In the absence of concrete evidence of wrongdoing, there are second-hand descriptions of text messages that Strzok sent in his private life, on which basis come the calls for his dismissal and the end of an already-fruitful special-counsel probe whose work Deputy Attorney General Rod Rosenstein endorsed this week. The implications of that stand are potentially far-reaching.
There’s no surprise that any given FBI agent has political views. In fact, the more surprising thing would be if Strzok proves to have favored Clinton. So far, the point of consensus is that his texts were critical of Trump, but so were many conservatives. Nationwide, law enforcement tends to lean right, and during the campaign, Trump adviser Rudy Giuliani acknowledged receiving secrets from FBI insiders.
While the Justice Department has a clear code of ethics, it does not preclude employees from holding political views or expressing them to acquaintances in their private lives. The alternative is that everyone who works in law enforcement must be without political convictions, which is obviously unrealistic, as former federal prosecutor Andrew McCarthy writes.
“People who work in law enforcement tend to be engaged citizens, well-informed about current events. Many of them are passionate in their political conviction,” he argues. “But they get checked at the courthouse door, even in political-corruption cases. Law enforcement is a straightforward exercise: Figure out what the facts and law are, then apply the latter to the former.”
McCarthy is no squish. In fact, he’s speaking in part about himself—a guy prone to outrageous statements, like claiming that the American left and Barack Obama were in league with Islamists to destroy capitalism. But he describes investigating Bill Clinton’s pardons as he left office. McCarthy hated—hates—the Clintons. But he ended up concluding there had been no law-breaking. “It didn’t matter how I felt about Bill and Hillary personally or politically—which was no secret to my law-enforcement friends and colleagues,” he writes. “This was a strict legal matter, and my sworn duty, like that of every other Justice Department prosecutor, was to enforce the law without fear or favor.”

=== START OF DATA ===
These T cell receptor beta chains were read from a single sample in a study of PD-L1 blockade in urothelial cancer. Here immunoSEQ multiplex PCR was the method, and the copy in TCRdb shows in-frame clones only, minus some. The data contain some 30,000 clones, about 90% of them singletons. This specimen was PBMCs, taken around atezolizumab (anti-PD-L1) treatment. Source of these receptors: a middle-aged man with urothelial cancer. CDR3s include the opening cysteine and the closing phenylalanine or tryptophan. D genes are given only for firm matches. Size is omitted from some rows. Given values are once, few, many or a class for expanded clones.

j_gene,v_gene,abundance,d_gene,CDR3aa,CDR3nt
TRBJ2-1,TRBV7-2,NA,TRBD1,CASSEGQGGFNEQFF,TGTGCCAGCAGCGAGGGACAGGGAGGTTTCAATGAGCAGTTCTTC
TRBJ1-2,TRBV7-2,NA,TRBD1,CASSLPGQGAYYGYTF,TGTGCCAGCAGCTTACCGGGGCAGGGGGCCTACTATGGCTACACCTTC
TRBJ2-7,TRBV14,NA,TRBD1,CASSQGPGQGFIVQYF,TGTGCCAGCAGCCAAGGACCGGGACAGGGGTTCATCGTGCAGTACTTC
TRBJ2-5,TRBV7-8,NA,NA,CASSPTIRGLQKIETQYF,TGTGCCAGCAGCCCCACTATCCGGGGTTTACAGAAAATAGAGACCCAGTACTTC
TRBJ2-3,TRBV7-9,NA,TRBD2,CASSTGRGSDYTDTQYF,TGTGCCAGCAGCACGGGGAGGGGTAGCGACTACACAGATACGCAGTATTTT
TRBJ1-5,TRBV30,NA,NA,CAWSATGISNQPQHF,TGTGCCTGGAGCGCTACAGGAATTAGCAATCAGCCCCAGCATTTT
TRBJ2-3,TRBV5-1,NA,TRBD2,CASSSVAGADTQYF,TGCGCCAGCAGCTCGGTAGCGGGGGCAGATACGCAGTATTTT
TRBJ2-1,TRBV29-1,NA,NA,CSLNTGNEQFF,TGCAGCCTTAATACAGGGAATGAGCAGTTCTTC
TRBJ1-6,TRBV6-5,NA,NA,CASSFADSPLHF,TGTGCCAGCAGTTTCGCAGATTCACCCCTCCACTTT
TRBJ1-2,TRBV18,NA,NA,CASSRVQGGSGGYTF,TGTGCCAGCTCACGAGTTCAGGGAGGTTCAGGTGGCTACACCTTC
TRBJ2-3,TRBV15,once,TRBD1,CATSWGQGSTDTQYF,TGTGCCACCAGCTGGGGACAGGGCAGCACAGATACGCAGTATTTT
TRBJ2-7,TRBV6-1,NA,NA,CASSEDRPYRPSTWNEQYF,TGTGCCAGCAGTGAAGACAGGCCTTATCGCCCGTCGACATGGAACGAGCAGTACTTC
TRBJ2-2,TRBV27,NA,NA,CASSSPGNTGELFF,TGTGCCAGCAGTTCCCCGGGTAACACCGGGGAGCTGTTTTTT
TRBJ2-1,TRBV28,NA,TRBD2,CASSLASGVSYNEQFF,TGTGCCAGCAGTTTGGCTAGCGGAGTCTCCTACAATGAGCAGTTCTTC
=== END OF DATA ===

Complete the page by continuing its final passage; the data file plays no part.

Of course, individuals may let their political views color their actions, intentionally or not, which is why the justice system is set up with checks and balances—a prosecutor can’t convict without a judge and jury, and so on. But in most of the justice system, there’s not even a pretense of political impartiality. Across the country, many judges and prosecutors are elected, some of them on partisan tickets. It is only in the jury-selection process that the system seeks to eliminate people who may have already formed strong opinions on a topic. While there are understandable reasons for that practice, it also sometimes produces cringeworthy results, as when a juror in Senator Bob Menendez’s corruption trial sent a note to the judge asking what a senator is. This may be a necessity in juries, but weeding out the most knowledgeable candidates is self-evidently no way to run a justice system. While systemic problems in the justice system, such as vast racial inequities, require fixing, individual political views cannot and will not be eliminated.
The FBI has pretended to impartiality before. The bureau’s founder and longtime director, J. Edgar Hoover, promised a force that was immune to political considerations. That turned out not to be quite right: Hoover’s FBI targeted leftists and civil-rights leaders, blackmailed politicians, and tried to coerce Martin Luther King into killing himself.
If the FBI is a strange place for the right to see pernicious leftist influence, the thrust of the current attack—on expertise in the name of political correctness—closely mirrors the shape of attacks on academia and the press, where conservatives have lodged similar demands that members be entirely free of political views they find objectionable.
The answer in the case of the FBI, as on campus and in the media, is not an unrealistic expectation that people be blank slates, but protocols and codes of conduct designed to make sure that, whatever their personal beliefs, their work is being done fairly and without favor—and that there are procedures for disciplining them if they fall short of that. In the case of Strzok, that system seems to be working fine.